Student Work from Shapes and Designs, Problem 2.2
Angle Sums of Any Polygon
Shapes and Designs Problem 2.2 asks students to make an important generalization about the angle sum property for any polygon. In the previous Problem 2.1, students have discovered the generalization for regular polygons. Problem 2.2 offers three different strategies from fictitious students Devon, Trevor, and Casey for making the generalization.
Students are introduced to the strategies of three students and asked to make sense of the strategies for finding the angle sums of polygons.
A) Devon began by drawing irregular triangles and quadrilaterals. Then he tore the corners off of those polygones and 'added' the angles by arranging them like this:
Trevor examined Devon's results from his study of irregular triangles. This gave him a new idea to study polygons with more sides. He divided some polygons into smaller triangles by drawing diagonals from one vertex.
Casey used Devon's discovery about triangles in a different way. She divided polygons into triangles by drawing line segments from a point within the polygon.
Each approach is an illustration of a very important practice in geometry—cutting a given figure into smaller pieces and showing how the properties of those pieces can be used to get results about the whole figure.
A CMP teacher shared a new strategy from a student who continued thinking about the problem at home.
Here is the description of the student work from the classroom teacher.
Yesterday we completed Shapes and Designs Problem 2.2. We had some productive discussions about the different methods posed for finding interior angles sums of polygons by creating triangles inside the polygons.... just as we have many times through the years. Today when the students came to class, a student showed me a picture she drew to show new ways to find the angle sums of polygons. I was excited and asked her to share with the class. At first everyone agreed her idea would work with both shapes. Then another student spoke-up, she didn't think the second shape (the octagon) had the correct interior angle sum. This led us into a wonderful 10-minute exploration about what was going on in the drawings. The second student showed why there was a need to subtract another 360 degrees from the angle measures. The original student did a great presentation of her thinking and the resulting classroom discussion helped to refine the strategy for finding the angle sum for an octagon using the new strategy.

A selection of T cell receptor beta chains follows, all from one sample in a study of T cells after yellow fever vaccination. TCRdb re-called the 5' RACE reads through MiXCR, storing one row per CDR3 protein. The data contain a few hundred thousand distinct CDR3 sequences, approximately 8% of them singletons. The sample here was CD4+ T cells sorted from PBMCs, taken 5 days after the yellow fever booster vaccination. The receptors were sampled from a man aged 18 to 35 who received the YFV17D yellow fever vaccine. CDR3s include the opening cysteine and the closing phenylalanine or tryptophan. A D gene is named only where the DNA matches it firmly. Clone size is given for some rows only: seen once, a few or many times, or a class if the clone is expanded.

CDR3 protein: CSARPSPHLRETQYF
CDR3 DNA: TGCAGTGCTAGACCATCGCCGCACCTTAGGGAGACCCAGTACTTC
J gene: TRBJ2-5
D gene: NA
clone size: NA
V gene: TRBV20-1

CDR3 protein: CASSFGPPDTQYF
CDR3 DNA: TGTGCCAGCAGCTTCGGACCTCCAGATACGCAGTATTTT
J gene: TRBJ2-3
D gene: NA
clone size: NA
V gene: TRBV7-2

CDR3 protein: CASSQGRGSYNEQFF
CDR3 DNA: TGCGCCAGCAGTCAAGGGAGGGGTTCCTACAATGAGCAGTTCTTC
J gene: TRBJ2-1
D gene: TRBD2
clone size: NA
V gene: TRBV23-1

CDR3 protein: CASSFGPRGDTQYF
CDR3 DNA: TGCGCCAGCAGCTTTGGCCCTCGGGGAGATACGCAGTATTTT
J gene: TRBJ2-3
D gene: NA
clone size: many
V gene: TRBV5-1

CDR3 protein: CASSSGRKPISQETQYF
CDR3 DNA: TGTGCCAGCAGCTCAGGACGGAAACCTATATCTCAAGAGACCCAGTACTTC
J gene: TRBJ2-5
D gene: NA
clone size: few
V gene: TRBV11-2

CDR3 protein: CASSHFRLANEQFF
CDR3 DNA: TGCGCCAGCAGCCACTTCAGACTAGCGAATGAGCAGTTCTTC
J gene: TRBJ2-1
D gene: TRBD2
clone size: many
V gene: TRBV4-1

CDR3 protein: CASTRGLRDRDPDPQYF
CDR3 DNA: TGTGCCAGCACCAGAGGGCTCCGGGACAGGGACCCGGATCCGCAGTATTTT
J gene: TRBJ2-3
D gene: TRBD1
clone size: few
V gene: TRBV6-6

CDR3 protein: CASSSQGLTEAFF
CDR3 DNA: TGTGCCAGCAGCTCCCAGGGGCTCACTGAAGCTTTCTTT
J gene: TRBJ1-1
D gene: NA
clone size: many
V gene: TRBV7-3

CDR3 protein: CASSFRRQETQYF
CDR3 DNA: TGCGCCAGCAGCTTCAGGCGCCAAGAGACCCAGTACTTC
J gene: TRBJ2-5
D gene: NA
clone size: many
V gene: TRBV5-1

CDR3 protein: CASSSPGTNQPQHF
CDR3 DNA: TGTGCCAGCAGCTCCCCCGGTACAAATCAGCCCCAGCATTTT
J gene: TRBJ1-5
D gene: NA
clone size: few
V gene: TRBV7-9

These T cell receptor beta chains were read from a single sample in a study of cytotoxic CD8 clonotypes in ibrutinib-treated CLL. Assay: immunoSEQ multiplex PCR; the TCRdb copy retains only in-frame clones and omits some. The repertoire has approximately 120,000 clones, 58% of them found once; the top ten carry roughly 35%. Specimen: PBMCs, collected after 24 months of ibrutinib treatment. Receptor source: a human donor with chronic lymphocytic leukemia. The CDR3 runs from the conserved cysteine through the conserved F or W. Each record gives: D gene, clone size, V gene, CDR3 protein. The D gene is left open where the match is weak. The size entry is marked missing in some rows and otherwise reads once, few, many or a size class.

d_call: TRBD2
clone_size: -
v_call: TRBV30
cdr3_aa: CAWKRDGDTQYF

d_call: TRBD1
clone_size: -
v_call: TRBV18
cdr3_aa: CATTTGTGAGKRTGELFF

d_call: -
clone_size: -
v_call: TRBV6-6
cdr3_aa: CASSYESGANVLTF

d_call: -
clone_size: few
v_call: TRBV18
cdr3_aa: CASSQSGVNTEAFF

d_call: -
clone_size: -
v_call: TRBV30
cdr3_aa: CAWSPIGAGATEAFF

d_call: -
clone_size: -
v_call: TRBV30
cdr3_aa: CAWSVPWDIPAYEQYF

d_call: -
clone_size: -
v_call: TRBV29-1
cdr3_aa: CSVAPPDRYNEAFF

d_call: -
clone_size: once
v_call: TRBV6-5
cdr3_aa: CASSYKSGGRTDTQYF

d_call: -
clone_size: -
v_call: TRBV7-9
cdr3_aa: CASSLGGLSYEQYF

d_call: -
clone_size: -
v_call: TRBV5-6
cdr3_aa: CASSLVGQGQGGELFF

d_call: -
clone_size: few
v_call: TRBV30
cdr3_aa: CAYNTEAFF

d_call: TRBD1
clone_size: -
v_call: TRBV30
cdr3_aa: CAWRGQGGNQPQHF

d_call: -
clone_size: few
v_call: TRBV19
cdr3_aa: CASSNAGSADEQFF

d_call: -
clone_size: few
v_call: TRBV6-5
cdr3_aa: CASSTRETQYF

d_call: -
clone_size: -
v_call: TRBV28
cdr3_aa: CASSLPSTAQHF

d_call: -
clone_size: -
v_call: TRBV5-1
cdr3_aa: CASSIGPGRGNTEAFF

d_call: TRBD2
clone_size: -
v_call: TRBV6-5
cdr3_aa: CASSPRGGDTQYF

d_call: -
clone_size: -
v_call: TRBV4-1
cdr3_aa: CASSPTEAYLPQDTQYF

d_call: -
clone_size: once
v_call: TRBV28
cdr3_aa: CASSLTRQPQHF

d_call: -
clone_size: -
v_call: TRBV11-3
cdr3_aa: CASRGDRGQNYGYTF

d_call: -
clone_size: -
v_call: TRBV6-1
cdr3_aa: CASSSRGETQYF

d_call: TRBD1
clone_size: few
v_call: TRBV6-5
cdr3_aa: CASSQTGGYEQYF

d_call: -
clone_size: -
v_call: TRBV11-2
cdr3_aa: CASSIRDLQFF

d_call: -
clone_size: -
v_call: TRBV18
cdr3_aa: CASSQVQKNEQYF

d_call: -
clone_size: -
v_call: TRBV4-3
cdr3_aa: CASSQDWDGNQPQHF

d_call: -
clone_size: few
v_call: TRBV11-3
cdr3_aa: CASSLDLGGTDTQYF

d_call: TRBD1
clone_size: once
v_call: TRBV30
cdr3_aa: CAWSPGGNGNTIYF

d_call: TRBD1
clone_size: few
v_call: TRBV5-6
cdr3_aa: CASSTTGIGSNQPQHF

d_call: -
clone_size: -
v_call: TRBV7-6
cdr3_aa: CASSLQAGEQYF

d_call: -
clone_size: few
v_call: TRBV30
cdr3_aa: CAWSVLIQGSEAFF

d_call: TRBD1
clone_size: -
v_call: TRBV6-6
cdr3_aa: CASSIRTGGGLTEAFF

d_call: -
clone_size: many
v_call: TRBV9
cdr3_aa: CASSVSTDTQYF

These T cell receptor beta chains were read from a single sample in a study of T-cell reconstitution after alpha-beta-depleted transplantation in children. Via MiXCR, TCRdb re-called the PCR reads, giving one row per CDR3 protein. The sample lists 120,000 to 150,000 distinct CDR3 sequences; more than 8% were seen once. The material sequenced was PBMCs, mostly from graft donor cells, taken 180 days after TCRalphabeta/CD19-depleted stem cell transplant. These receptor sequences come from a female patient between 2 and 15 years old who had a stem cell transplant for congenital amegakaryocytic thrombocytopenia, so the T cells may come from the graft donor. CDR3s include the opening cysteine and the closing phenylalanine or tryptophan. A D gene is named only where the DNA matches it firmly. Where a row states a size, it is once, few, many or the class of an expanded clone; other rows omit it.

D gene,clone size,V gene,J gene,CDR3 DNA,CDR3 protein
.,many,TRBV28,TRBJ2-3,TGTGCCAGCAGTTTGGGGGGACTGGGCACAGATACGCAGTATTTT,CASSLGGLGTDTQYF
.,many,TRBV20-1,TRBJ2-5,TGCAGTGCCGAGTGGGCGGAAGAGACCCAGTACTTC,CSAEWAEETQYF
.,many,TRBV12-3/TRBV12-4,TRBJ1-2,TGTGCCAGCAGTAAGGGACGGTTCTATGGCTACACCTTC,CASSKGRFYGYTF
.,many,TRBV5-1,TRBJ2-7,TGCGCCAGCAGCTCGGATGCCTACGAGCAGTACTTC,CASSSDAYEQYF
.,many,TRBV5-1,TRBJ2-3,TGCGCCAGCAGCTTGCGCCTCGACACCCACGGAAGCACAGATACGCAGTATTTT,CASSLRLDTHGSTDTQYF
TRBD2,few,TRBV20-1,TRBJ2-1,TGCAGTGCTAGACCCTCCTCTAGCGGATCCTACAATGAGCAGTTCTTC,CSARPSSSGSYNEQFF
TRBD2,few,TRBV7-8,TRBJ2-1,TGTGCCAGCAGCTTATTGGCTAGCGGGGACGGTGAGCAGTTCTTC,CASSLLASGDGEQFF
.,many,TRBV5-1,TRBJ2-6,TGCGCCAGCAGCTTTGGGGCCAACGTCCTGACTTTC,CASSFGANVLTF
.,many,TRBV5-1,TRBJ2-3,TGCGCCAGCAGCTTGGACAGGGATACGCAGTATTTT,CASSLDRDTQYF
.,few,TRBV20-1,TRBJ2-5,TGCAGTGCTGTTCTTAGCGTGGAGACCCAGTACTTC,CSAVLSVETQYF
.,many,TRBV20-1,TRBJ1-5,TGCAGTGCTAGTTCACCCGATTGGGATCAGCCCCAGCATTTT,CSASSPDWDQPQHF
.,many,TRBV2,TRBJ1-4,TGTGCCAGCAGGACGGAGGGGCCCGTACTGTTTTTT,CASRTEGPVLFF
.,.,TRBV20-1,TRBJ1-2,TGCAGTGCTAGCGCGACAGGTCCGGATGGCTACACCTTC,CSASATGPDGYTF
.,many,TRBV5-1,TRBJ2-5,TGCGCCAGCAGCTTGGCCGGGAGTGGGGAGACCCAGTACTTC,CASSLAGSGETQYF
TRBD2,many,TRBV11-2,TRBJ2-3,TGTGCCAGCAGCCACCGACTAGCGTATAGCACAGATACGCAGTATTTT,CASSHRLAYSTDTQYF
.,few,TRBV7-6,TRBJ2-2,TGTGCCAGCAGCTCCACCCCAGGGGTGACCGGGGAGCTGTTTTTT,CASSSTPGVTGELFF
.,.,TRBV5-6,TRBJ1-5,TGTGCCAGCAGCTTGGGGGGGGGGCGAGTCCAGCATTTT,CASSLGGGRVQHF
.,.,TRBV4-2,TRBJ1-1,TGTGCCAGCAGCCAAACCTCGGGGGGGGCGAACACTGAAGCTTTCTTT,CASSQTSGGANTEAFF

I was so excited that a student went home, explored something on her own, and had the desire to let me know as she came into class. It was really exciting to build off the ideas we had seen in Problem 2.2, where we had to subtract angles "not needed" when placing a vertex inside the shape. I will be using this young student’s work for years to come to extend student thinking during the school year and teacher thinking during professional development in the summer. The ideas from Problem 2.2 can be used in both of the examples; the student just needed a little nurturing to adjust the strategy in the second drawing.
This student work can serve as a guide for planning, teaching, assessing, and reflecting on the mathematics of this Problem. The work can be downloaded for teachers to examine during planning time, for use in a collaborative meeting, or for use in professional development activities.
Also, this student work can be used with students as an extension of the thinking already presented in Problem 2.2. This strategy can deepen students understanding of polygons and their shapes. It is interesting to note that the different examples of student thinking presented in Problem 2.2 may have prompted one student to explore the possibilities of other strategies.